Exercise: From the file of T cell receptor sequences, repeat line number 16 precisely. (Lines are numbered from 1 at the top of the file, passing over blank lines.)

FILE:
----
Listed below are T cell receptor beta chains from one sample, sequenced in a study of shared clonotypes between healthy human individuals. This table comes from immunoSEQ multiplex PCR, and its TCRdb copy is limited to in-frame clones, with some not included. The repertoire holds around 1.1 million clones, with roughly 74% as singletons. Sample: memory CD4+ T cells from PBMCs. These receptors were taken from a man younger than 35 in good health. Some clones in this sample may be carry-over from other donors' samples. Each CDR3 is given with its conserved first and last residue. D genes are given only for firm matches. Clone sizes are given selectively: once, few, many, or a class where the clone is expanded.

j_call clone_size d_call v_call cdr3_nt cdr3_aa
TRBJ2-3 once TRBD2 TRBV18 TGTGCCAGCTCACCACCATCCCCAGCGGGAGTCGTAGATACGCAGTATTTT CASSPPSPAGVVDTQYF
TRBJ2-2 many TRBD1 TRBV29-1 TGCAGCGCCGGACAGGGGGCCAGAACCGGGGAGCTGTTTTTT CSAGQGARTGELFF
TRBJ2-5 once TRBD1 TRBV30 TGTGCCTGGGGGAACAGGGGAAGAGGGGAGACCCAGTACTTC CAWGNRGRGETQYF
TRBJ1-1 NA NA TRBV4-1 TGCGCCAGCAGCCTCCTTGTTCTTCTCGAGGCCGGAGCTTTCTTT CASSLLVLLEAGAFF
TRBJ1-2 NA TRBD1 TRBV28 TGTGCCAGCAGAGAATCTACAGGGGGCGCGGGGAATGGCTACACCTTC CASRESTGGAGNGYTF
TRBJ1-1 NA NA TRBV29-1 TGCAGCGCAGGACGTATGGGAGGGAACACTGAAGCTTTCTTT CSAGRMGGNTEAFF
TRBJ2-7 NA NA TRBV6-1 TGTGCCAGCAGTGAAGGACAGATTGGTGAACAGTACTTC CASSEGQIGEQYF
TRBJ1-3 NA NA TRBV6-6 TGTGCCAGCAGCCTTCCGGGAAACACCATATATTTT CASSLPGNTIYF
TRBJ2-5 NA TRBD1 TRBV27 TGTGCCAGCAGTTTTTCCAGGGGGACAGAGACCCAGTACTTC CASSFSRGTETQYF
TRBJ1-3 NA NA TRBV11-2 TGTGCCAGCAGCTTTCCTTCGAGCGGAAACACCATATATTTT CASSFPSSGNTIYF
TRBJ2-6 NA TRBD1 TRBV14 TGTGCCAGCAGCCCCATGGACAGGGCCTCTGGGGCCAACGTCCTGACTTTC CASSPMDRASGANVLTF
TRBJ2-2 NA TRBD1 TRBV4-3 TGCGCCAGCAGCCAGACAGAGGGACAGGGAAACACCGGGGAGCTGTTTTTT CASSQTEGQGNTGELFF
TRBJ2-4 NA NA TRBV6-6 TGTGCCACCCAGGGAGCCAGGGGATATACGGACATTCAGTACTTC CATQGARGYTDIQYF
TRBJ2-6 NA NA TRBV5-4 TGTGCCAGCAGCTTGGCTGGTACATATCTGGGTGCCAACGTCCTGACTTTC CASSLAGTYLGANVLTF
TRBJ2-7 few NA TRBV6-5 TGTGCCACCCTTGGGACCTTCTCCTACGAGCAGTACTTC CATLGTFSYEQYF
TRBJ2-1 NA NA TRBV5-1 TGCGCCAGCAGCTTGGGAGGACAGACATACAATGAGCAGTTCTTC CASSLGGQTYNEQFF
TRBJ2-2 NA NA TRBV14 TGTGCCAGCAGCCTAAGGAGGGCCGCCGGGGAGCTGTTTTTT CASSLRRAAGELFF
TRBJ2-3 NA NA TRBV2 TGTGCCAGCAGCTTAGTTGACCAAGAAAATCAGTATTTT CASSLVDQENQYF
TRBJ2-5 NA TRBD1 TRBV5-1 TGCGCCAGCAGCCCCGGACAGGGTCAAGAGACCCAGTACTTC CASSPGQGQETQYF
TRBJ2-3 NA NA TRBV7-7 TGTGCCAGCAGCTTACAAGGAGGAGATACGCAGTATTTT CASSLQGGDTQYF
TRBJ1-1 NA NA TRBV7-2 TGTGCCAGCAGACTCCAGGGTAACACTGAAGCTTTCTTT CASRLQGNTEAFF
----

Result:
TRBJ2-6 NA NA TRBV5-4 TGTGCCAGCAGCTTGGCTGGTACATATCTGGGTGCCAACGTCCTGACTTTC CASSLAGTYLGANVLTF